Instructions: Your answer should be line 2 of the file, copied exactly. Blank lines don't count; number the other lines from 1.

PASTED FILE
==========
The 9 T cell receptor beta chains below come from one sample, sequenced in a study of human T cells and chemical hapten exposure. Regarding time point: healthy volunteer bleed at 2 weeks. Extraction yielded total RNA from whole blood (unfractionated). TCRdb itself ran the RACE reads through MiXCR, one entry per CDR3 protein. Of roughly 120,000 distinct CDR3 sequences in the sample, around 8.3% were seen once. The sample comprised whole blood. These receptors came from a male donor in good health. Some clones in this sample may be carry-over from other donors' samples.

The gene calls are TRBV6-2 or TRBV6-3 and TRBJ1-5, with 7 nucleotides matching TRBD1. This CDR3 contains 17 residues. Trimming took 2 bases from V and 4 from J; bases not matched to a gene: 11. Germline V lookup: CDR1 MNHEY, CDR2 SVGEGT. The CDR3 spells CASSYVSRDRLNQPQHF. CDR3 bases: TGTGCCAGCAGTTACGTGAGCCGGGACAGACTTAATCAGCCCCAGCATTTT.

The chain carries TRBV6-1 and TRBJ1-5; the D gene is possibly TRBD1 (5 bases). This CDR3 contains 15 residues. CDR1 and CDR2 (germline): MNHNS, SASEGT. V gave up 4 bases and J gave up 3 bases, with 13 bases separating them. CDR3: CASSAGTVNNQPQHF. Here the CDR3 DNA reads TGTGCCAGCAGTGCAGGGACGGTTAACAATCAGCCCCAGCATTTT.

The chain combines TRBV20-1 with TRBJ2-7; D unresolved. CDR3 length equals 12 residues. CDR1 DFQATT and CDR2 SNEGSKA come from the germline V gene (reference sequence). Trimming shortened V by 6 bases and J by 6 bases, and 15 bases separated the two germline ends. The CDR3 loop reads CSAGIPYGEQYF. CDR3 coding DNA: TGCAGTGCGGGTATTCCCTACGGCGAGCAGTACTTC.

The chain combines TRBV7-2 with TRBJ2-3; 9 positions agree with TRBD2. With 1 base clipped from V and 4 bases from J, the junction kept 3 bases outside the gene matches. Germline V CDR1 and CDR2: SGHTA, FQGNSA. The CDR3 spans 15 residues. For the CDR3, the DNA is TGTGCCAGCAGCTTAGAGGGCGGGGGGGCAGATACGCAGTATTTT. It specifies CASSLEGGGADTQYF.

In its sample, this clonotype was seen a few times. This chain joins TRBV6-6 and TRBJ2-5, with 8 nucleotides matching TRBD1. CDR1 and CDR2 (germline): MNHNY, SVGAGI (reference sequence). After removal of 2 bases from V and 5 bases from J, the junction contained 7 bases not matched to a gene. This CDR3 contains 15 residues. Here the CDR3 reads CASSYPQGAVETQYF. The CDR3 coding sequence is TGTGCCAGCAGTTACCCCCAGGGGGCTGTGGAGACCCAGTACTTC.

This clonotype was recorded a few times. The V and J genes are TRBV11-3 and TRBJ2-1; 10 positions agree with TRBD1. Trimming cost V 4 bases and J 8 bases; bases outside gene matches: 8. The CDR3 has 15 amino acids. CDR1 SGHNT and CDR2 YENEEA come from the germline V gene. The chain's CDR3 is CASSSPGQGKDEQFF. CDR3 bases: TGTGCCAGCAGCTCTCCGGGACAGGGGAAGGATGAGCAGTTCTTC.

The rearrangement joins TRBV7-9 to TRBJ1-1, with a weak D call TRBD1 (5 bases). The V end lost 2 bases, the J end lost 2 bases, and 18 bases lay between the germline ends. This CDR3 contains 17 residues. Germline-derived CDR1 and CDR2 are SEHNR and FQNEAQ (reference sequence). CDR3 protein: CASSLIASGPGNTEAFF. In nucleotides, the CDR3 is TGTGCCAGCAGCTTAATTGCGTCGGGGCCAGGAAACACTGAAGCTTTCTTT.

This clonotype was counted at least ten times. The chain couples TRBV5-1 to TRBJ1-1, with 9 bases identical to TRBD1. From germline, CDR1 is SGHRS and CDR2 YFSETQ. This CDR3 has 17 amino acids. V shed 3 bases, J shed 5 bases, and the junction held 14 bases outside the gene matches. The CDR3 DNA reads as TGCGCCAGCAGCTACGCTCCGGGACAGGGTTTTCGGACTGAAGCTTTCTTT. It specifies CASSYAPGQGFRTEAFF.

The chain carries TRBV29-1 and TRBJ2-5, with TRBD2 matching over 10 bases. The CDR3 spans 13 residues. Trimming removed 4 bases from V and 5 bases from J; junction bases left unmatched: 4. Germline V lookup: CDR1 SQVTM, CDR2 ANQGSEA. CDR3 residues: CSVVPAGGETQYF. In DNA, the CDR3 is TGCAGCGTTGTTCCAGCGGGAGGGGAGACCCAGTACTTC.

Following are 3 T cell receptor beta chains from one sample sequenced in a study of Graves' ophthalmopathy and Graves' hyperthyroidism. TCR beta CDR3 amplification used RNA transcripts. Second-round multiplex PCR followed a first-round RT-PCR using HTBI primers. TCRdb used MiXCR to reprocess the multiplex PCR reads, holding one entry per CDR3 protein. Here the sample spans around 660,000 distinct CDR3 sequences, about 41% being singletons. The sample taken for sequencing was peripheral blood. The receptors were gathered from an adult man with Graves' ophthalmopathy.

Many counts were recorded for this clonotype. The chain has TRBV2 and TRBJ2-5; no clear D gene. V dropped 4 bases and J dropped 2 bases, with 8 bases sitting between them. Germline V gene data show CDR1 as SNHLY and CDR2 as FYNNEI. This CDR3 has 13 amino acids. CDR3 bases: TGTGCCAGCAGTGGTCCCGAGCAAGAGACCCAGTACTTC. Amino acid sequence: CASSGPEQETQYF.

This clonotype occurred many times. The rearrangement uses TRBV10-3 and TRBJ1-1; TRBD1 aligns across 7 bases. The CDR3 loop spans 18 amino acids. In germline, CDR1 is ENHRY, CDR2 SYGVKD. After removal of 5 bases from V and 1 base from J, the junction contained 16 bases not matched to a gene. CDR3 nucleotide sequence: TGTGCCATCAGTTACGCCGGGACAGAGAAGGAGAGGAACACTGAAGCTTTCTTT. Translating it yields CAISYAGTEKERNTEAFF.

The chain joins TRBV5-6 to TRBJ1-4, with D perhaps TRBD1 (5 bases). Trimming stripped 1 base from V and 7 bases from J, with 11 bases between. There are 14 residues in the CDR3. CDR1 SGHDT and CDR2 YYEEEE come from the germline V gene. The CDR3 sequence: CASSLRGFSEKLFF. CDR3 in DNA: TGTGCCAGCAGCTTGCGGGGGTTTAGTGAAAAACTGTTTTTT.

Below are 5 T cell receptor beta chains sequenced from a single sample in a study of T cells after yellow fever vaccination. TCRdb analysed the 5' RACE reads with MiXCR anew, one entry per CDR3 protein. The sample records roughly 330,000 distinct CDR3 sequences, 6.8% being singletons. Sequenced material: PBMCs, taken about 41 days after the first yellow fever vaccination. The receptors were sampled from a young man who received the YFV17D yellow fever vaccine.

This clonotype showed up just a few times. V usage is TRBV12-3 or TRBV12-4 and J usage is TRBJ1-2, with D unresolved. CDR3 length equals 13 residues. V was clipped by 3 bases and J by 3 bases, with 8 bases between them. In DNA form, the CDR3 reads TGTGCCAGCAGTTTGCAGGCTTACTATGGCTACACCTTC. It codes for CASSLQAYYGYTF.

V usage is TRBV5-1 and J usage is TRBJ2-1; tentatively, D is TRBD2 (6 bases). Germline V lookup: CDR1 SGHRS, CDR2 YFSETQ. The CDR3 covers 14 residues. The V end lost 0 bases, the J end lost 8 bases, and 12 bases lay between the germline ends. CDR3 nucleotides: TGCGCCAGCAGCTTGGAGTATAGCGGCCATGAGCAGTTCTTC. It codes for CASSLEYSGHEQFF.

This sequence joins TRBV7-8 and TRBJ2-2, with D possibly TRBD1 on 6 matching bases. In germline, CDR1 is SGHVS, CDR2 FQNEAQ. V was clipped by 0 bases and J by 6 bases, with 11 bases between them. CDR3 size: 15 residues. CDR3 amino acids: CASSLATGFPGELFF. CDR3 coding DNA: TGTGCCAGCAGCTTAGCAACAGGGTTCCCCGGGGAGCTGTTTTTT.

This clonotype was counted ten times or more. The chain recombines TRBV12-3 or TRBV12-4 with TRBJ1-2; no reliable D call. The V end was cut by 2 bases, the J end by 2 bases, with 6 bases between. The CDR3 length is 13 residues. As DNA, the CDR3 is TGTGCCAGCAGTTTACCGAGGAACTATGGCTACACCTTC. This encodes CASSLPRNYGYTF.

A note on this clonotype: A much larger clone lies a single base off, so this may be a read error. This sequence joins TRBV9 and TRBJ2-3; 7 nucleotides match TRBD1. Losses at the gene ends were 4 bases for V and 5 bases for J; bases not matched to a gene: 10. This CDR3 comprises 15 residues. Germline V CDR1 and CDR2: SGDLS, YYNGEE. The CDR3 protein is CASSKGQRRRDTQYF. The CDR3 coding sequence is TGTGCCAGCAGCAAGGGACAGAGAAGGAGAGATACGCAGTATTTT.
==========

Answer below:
The gene calls are TRBV6-2 or TRBV6-3 and TRBJ1-5, with 7 nucleotides matching TRBD1. This CDR3 contains 17 residues. Trimming took 2 bases from V and 4 from J; bases not matched to a gene: 11. Germline V lookup: CDR1 MNHEY, CDR2 SVGEGT. The CDR3 spells CASSYVSRDRLNQPQHF. CDR3 bases: TGTGCCAGCAGTTACGTGAGCCGGGACAGACTTAATCAGCCCCAGCATTTT.